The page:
Kaimusailing

s/v Kaimu Wharram Catamaran

Vessel Name: Kaimu
Vessel Make/Model: Wharram Custom
Hailing Port: Norwalk, CT
Crew: Andy and the Kaimu Crew
About: Sailors in the Baltimore, Annapolis, DC area.
26 May 2018 | st marys, ga
23 May 2018 | st marys, ga
23 May 2018 | st marys, ga
17 May 2018 | st marys, ga
13 May 2018 | st marys, ga
08 May 2018 | st marys, ga
06 May 2018 | st marys, ga
03 May 2018 | st marys, ga
01 May 2018 | st marys, ga
23 April 2018 | st marys, ga
19 April 2018 | st marys, ga
15 April 2018 | st marys, ga
14 April 2018 | st marys, ga
05 April 2018 | st marys, ga
04 April 2018 | st marys, ga
31 March 2018 | st marys, ga
29 March 2018 | st marys, ga
25 March 2018 | st marys, ga
24 March 2018 | st marys, ga
23 March 2018 | st marys, ga
Recent Blog Posts
26 May 2018 | st marys, ga

The Sailing Link

The yardbirds have asked me time and again have I been following the Volvo Ocean Race. I hadn’t. It’s kind of an extreme sailing kind of race, has nothing to do with us who are mainly cruising sailors and adverse to getting “hosed’ on deck, breaking ribs while down below, and occasionally being [...]

23 May 2018 | st marys, ga

St. Marys Entrance

A test of both CF-C1‘s, one with solid state hard drive and 4 gigs of RAM, the other with 6 gigs of RAM and a regular hard drive, came out with some benchmark processes faster on one, some on the other. While playing around with them I received questions about OpenCPN, the navigation software. I explained that the GPS input enabled the program to put a red ship icon on the displayed chart at the position given by the GPS, and the AIS receiver enables AIS contacts to be displayed on the chart also. In the above image Kaimu is shown on the left side, in the boatyard on dry land, and buoys 16 and the sea buoy are shown on the chart as diamond shapes to the right of St. Marys Entrance.

23 May 2018 | st marys, ga

Universal Port

I had to order the deep cycle batteries for the port hull. Right now there is an old group31 AGM battery and Trillium’s group 24 wet cell battery hooked up to the solar charge controller. I guess they are charged up full by now. I planned to install 4 group 27 AGM’s just like I have in the starboard [...]

17 May 2018 | st marys, ga

dAISy meets U-Blox

The idea was to make the most of the difficult weather pattern coming in, tropical depression maybe, thunderstorms predicted for every day. This has happened before here, and we sit around with our work areas covered from the rain, no way to get any work done. But I have some inside work to do, so [...]

13 May 2018 | st marys, ga

dAISy Test

I noticed I was more active and anticipating the work day with more of a positive attitude. “Attitude is Everything, Dammit”. I’m not sure why I feel this way, maybe it is getting past the big bottom repair/repainting stage, or maybe it is the ETL, estimated time to launch. June 28.

08 May 2018 | st marys, ga

Patriotic

The red ablative bottom paint was very thick but mixed up easily in a few minutes. The top edge of the red paint formed a boot strip with the top edge of the blue hard bottom paint above it (3 inches). The edge was masked off first with Fine Line masking tape, then the masking was widened with cheap [...]

dAISy meets U-Blox

17 May 2018 | st marys, ga
Capn Andy/hot, humid, thunderstorms
The idea was to make the most of the difficult weather pattern coming in, tropical depression maybe, thunderstorms predicted for every day. This has happened before here, and we sit around with our work areas covered from the rain, no way to get any work done. But I have some inside work to do, so I made the best of it. I had to install the new switch panel in the pilothouse, that work could be done inside out of the rain.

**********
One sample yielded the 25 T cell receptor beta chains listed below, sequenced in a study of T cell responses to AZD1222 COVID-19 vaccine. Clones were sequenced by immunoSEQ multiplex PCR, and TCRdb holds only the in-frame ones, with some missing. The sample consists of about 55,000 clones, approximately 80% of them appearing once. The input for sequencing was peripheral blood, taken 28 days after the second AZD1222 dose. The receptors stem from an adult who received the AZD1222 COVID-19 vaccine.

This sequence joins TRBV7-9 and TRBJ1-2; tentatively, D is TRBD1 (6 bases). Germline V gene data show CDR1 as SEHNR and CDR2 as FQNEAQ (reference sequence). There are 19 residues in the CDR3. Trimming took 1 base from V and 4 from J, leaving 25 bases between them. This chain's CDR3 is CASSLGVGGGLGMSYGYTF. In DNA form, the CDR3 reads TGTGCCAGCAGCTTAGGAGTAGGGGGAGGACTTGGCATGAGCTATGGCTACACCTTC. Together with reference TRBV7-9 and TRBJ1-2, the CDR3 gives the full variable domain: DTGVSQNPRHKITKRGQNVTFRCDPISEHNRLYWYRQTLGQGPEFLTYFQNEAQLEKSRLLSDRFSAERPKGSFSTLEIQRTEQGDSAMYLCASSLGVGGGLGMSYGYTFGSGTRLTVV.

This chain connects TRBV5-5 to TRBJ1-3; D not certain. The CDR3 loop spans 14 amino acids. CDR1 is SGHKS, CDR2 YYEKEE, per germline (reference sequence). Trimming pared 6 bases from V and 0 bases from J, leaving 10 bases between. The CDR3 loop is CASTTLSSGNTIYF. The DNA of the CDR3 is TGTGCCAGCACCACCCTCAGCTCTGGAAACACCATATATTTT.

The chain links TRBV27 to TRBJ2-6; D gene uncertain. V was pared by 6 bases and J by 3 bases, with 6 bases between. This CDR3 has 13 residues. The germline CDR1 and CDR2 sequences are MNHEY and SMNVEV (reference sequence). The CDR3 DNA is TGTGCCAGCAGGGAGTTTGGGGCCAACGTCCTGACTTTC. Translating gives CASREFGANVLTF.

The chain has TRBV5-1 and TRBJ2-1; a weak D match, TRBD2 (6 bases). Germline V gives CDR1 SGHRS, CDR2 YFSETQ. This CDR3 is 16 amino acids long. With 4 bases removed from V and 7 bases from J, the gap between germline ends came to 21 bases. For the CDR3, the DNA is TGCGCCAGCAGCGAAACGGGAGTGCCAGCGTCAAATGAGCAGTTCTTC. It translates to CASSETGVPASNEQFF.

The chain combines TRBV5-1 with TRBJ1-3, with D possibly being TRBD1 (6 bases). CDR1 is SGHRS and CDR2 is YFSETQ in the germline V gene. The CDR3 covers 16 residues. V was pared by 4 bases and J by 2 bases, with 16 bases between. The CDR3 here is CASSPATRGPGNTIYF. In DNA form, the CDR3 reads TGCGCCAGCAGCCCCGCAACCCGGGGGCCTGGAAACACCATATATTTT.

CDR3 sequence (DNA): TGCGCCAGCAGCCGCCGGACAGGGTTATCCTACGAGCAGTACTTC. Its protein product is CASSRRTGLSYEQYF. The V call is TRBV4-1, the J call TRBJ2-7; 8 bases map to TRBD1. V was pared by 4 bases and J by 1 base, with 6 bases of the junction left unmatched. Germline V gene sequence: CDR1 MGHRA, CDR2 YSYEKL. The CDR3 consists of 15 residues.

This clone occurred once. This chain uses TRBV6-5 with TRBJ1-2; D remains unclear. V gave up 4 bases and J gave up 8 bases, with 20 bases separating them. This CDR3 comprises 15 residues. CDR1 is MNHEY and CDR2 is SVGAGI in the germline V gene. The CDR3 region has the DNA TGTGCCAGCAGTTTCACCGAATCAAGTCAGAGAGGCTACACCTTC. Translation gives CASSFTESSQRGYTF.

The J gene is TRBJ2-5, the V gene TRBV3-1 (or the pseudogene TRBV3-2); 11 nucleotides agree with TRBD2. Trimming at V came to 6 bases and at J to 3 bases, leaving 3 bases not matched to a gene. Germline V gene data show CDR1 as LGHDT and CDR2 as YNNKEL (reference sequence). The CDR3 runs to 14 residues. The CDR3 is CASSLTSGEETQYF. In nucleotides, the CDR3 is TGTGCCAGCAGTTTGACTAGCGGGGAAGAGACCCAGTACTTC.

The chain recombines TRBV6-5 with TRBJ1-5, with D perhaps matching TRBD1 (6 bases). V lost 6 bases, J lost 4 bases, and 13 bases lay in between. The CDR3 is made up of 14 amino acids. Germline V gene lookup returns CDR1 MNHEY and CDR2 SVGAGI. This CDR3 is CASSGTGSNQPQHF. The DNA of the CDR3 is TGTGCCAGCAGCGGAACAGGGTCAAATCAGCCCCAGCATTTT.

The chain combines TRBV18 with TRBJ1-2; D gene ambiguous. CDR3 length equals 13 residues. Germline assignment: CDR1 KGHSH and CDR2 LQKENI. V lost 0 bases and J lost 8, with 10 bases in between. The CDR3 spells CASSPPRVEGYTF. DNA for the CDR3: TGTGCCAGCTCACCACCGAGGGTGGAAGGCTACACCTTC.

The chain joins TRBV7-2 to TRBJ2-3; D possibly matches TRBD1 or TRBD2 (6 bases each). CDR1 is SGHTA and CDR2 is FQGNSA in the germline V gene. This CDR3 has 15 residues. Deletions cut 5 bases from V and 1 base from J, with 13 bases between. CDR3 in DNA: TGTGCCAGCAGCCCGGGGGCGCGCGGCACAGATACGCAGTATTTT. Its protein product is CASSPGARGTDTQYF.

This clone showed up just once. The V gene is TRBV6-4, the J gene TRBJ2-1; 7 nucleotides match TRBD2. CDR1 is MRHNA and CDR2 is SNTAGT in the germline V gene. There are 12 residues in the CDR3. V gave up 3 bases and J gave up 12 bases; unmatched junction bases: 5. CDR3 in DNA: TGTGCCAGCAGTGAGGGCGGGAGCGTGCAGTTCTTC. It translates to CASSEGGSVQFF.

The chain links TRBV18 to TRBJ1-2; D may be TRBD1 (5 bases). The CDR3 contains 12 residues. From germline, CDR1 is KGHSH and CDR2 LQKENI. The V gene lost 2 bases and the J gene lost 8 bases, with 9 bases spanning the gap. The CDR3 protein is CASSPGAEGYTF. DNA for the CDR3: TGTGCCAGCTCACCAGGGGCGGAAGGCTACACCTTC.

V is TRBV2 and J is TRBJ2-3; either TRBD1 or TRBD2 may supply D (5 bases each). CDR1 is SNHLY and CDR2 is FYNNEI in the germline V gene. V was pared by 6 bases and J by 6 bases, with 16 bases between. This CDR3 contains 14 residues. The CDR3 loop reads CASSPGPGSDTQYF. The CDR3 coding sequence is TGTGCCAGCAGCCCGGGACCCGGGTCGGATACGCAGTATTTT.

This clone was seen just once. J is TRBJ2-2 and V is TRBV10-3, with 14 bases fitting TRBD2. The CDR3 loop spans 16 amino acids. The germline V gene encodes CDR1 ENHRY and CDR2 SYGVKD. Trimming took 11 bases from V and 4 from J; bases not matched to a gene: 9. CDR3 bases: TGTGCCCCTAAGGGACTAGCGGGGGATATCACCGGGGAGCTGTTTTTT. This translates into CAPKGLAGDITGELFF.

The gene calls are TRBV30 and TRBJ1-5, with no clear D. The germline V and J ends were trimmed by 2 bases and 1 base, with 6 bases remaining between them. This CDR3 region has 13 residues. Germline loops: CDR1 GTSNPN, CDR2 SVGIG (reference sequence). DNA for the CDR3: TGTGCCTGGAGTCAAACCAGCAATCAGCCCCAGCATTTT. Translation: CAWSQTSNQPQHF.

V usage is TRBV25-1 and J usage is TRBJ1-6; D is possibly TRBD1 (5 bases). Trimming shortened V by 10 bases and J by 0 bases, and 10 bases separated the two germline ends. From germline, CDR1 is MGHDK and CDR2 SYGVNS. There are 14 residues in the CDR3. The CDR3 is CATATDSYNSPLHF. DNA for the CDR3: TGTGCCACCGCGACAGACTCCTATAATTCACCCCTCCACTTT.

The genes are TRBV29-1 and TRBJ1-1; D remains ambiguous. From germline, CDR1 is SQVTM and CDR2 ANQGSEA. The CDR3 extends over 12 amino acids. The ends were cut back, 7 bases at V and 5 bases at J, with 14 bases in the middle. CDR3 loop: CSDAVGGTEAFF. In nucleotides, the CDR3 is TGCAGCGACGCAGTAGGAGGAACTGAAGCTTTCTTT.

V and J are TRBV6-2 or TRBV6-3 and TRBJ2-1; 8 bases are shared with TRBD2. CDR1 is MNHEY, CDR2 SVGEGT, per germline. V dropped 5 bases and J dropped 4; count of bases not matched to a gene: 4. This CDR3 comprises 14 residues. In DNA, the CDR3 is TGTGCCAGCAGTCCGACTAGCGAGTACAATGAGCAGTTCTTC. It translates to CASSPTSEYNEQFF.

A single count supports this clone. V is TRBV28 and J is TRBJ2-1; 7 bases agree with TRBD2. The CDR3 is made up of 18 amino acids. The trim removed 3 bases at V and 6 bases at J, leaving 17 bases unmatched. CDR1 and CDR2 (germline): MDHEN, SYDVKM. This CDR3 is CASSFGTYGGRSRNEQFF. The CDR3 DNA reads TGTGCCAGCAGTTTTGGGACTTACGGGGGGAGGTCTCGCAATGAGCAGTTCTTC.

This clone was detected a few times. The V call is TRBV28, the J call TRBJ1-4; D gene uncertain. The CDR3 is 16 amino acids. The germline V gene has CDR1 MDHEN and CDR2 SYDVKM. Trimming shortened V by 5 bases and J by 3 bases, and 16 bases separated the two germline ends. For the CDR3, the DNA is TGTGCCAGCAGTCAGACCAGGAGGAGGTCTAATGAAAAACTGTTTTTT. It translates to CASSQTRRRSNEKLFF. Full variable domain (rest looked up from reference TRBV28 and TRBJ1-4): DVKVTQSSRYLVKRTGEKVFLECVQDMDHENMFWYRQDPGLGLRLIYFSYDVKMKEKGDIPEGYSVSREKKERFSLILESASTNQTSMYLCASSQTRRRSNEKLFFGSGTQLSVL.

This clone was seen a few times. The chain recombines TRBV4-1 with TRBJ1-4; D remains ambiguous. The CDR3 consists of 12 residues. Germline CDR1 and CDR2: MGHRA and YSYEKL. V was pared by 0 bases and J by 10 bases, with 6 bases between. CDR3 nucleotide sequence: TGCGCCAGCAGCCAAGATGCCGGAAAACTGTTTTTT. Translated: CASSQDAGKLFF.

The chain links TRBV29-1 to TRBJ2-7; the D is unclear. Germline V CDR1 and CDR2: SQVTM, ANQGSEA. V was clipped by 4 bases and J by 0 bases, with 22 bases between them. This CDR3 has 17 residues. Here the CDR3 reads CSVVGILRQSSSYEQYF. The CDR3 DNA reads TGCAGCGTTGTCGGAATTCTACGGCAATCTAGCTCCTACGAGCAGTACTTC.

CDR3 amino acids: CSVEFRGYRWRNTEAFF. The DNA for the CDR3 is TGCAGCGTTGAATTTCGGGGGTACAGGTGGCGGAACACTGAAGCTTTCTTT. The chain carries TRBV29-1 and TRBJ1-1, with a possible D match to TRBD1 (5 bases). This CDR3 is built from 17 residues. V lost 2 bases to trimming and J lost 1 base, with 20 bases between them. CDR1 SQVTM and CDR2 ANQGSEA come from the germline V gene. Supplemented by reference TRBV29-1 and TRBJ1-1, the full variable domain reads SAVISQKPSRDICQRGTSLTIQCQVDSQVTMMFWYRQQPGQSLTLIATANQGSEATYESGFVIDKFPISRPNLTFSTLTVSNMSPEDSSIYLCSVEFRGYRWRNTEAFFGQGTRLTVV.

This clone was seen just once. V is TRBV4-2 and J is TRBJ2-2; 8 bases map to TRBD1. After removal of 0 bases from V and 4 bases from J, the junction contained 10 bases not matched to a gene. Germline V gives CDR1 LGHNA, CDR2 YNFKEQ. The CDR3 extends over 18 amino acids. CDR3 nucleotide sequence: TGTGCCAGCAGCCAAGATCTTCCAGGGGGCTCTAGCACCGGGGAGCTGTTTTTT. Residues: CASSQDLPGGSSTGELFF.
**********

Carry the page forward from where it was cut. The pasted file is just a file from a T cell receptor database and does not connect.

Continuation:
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The pilothouse was a mess, a repository of numerous tool boxes, the electrical box that had maybe 1/4 of the electrical tools and supplies in it. The catch all box that Richard and Gill left me when they launched their boat. It was full of useful tools. Maybe too heavy for them.
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I had a tool box full of plier type of tools, crimpers, scissors, channel-lock pliers, pliers, sheet metal cutting scissors, e-ring pliers of several types, and the vice-grips that get lost. A box of ratchet sockets, handles, bits and sockets, and some drivers for phillips head screws or torx head. Other boxes had handle tools, like screwdrivers and allen wrenches. Sometimes it is difficult to know which box to stow a tool. There is also a box of sailing hardware, blocks and snatchblocks, cleats, rope clutches.
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I moved stuff around in the pilothouse and looked for access to the beam trough that ran across the front of it. The beam trough had wires in it, some of them old, some new. They came into the starboard hull through the aperture where the #3 beam came in I removed some of the old wires, corroded coaxial that had served for the old VHF radio and the old Smart Radio AIS receiver. The new RG213 coax from the mast antenna feed took their place.
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I ran wires from the terminal block near the mast step. It was mounted on an I-beam above the new fuel tank. The old wires were removed and the brass or bronze surfaces were brightened up with the Black & Decker Dremel-like tool and a little grinding bit. I ran red wires from an old spool of wire and a black wire, straight aft to the helm station, then abruptly to starboard, following the #3 beam, into the pilothouse, threading through large eyelets in the beam cover and the top of the counter, in a corner, near where the beam entered the hull.